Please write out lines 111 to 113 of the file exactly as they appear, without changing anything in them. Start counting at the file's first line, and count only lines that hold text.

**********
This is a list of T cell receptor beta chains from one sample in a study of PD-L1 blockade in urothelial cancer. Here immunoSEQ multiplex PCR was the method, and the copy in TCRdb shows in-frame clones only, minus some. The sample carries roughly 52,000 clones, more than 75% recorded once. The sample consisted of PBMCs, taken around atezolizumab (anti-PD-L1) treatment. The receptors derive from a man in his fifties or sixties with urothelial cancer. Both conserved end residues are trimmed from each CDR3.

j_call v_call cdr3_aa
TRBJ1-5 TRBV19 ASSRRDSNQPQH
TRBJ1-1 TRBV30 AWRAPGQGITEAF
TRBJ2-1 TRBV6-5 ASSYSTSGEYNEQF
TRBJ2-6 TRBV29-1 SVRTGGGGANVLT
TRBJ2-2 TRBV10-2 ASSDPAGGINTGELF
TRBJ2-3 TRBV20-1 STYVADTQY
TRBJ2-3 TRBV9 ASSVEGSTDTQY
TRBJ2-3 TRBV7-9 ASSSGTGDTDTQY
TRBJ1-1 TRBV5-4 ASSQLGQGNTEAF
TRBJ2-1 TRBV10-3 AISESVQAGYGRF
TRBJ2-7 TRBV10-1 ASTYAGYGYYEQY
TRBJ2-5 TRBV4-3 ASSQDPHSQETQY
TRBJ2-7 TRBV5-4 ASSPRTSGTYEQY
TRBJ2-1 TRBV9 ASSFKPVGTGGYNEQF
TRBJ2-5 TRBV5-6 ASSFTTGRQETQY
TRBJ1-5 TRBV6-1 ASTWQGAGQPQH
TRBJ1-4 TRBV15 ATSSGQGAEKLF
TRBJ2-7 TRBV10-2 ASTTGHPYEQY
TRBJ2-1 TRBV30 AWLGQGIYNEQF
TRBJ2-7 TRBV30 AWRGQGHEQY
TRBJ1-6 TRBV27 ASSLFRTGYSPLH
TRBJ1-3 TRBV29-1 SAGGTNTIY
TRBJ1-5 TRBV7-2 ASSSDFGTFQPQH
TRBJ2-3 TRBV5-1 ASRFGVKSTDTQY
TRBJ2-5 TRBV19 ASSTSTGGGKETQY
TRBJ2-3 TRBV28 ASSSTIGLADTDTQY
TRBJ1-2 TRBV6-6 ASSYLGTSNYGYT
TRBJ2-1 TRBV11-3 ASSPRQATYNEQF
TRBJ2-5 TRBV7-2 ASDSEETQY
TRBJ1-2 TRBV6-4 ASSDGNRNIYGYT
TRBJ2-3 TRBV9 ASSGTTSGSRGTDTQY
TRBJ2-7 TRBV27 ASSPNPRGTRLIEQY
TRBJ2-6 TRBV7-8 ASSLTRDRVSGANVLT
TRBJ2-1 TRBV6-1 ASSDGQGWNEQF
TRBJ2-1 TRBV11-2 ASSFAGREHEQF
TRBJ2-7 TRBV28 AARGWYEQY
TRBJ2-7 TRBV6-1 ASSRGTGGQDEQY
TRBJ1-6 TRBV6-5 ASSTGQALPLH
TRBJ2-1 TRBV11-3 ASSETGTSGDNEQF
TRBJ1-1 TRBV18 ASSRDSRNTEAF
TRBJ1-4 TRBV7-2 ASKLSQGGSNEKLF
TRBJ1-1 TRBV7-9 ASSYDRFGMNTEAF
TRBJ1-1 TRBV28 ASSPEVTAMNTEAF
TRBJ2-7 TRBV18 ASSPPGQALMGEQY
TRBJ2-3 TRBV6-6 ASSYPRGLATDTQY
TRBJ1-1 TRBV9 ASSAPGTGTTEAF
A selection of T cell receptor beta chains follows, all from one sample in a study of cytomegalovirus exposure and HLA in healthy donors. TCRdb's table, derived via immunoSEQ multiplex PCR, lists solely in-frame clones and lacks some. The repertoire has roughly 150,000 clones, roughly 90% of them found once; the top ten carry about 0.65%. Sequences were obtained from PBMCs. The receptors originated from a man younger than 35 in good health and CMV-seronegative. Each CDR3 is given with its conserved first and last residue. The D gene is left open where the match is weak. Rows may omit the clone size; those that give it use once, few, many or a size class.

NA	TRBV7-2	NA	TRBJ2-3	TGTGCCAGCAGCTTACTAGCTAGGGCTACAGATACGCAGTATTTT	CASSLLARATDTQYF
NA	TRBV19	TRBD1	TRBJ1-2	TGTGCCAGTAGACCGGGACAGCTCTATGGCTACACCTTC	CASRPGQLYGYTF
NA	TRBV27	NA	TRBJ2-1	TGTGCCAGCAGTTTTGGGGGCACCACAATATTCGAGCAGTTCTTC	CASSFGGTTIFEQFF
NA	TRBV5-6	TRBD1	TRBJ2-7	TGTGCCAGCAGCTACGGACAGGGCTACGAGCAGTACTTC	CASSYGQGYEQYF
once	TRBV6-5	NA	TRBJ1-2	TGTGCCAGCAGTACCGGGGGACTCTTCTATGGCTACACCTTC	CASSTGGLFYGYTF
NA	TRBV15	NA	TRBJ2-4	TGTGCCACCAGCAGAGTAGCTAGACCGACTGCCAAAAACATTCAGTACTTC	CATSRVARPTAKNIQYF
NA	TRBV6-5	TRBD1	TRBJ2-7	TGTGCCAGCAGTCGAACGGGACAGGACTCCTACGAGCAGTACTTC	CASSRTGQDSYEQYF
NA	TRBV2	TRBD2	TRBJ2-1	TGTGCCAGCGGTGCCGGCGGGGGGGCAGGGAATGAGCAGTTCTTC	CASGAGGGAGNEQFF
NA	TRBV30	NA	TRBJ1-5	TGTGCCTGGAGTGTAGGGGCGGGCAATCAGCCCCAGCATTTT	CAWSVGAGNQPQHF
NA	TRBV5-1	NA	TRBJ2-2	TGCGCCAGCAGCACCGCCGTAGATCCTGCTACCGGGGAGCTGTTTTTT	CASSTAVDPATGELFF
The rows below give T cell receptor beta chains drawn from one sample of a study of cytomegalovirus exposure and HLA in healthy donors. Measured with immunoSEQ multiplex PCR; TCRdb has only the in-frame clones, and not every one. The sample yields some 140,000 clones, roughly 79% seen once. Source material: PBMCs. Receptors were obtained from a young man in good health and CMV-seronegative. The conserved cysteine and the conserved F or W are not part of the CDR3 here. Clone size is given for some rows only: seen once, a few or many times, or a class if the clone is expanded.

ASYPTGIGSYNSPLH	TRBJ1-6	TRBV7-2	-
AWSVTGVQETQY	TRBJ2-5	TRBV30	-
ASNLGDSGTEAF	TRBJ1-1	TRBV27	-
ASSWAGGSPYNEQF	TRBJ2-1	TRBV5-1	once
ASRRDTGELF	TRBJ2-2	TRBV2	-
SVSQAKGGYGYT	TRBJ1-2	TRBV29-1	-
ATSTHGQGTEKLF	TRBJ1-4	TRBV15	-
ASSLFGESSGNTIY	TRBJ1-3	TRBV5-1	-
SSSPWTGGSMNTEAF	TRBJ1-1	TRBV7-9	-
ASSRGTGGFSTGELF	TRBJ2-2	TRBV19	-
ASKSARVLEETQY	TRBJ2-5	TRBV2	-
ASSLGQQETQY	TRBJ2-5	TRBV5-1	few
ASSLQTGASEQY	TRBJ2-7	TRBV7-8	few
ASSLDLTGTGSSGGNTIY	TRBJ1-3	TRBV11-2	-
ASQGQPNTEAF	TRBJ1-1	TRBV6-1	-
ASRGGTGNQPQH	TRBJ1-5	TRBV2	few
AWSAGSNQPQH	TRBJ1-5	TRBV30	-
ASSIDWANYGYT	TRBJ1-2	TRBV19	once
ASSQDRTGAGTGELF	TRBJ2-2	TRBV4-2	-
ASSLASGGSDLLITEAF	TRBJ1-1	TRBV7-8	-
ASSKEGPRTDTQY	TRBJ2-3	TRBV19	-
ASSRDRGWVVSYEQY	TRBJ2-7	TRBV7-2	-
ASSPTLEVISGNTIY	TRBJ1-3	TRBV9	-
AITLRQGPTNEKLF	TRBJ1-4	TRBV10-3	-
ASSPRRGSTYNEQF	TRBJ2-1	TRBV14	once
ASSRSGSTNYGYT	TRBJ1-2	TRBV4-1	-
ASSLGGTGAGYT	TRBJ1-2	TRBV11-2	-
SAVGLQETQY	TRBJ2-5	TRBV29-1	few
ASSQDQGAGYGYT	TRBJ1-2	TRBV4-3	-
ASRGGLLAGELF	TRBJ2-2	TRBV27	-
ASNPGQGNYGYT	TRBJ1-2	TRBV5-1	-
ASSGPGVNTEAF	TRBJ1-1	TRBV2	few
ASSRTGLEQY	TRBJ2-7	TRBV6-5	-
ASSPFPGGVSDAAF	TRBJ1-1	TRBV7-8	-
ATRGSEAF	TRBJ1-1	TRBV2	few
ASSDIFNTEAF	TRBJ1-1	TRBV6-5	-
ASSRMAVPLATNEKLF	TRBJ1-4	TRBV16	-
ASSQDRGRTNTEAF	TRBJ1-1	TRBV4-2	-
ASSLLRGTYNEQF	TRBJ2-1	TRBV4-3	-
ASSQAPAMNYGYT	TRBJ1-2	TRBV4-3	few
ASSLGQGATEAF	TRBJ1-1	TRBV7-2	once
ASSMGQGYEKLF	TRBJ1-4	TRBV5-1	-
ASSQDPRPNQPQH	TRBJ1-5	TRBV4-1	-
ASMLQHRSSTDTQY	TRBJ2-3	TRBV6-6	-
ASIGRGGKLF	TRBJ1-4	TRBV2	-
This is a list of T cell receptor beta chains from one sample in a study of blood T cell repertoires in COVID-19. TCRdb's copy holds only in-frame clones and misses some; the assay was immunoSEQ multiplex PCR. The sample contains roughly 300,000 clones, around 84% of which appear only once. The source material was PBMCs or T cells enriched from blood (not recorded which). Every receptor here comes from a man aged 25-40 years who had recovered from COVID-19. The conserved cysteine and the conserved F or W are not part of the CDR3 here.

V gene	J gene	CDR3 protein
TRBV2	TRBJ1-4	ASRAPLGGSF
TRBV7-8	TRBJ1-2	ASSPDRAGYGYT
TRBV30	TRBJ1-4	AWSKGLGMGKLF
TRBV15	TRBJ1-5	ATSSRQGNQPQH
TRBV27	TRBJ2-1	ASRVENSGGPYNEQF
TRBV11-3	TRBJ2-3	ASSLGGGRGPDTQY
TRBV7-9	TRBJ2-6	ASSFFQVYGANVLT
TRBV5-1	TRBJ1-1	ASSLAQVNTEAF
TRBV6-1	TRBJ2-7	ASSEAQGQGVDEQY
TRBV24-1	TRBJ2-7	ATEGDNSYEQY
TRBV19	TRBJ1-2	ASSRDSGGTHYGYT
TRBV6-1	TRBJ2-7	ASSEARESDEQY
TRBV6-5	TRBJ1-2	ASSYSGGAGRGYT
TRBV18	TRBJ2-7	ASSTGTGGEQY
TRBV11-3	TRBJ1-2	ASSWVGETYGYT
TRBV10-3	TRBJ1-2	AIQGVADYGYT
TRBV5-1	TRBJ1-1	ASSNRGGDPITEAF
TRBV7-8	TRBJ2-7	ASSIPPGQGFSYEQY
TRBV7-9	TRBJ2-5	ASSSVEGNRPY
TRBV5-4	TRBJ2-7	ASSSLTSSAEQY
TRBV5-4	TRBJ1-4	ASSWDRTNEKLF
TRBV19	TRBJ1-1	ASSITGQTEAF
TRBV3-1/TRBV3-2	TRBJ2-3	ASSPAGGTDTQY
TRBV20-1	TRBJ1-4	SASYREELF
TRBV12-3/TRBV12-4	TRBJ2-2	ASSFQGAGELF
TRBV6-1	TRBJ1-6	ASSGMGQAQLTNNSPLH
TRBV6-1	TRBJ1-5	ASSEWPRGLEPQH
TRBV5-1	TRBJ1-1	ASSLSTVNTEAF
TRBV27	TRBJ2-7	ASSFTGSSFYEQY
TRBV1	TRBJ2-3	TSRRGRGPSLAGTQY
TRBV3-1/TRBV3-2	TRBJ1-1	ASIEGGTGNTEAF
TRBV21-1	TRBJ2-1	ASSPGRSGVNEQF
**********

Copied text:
TRBV15	TRBJ1-5	ATSSRQGNQPQH
TRBV27	TRBJ2-1	ASRVENSGGPYNEQF
TRBV11-3	TRBJ2-3	ASSLGGGRGPDTQY